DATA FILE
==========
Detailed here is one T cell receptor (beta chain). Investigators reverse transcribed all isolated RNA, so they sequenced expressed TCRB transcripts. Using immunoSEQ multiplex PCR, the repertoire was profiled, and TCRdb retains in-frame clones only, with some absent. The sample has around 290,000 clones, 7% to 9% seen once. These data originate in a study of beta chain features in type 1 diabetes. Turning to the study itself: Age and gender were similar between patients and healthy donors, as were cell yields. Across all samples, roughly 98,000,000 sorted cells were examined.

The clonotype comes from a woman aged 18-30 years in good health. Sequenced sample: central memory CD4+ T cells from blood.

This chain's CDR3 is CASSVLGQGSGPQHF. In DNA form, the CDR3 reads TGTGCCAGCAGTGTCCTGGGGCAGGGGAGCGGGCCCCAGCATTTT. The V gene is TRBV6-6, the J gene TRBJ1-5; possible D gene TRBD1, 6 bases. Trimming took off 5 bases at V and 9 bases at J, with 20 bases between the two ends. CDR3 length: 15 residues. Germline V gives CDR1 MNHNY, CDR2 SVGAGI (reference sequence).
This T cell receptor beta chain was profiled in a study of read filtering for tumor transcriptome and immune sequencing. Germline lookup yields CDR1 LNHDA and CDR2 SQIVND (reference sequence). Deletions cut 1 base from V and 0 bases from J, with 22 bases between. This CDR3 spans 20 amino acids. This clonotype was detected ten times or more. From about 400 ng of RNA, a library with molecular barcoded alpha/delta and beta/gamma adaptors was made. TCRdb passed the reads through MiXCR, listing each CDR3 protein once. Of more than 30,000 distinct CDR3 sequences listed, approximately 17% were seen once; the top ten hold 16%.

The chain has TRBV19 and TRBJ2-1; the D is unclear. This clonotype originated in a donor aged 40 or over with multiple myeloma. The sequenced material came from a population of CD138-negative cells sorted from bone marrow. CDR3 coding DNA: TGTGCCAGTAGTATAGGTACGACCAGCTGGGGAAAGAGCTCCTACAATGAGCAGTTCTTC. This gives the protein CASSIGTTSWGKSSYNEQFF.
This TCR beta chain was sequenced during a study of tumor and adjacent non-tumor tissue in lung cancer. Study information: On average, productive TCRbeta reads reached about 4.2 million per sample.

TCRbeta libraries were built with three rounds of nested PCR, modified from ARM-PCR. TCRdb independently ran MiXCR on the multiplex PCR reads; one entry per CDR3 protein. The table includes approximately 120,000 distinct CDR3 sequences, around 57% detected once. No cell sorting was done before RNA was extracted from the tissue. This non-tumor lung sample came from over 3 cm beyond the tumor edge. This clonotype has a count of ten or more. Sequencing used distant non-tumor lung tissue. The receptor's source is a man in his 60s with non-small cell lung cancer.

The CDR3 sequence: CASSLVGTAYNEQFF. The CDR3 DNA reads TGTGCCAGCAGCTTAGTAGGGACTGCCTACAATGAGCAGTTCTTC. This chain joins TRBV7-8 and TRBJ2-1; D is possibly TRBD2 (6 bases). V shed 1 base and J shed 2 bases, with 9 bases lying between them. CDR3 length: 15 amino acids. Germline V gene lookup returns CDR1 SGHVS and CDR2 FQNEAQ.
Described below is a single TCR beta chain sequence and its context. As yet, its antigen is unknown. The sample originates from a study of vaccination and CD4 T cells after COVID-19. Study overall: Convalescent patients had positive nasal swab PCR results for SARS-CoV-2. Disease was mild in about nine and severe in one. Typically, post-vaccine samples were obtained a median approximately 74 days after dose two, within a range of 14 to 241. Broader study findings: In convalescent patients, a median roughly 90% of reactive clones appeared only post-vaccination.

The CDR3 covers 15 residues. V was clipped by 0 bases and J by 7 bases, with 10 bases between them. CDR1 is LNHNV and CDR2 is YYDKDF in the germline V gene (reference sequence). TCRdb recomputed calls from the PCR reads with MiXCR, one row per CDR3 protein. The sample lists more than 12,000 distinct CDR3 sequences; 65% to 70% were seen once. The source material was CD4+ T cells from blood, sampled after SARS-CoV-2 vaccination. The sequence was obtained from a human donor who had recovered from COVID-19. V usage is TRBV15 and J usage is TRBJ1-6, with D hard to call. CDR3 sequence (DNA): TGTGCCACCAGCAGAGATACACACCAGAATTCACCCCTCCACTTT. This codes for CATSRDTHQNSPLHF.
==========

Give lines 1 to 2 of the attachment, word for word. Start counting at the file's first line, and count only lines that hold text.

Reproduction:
Detailed here is one T cell receptor (beta chain). Investigators reverse transcribed all isolated RNA, so they sequenced expressed TCRB transcripts. Using immunoSEQ multiplex PCR, the repertoire was profiled, and TCRdb retains in-frame clones only, with some absent. The sample has around 290,000 clones, 7% to 9% seen once. These data originate in a study of beta chain features in type 1 diabetes. Turning to the study itself: Age and gender were similar between patients and healthy donors, as were cell yields. Across all samples, roughly 98,000,000 sorted cells were examined.

The clonotype comes from a woman aged 18-30 years in good health. Sequenced sample: central memory CD4+ T cells from blood.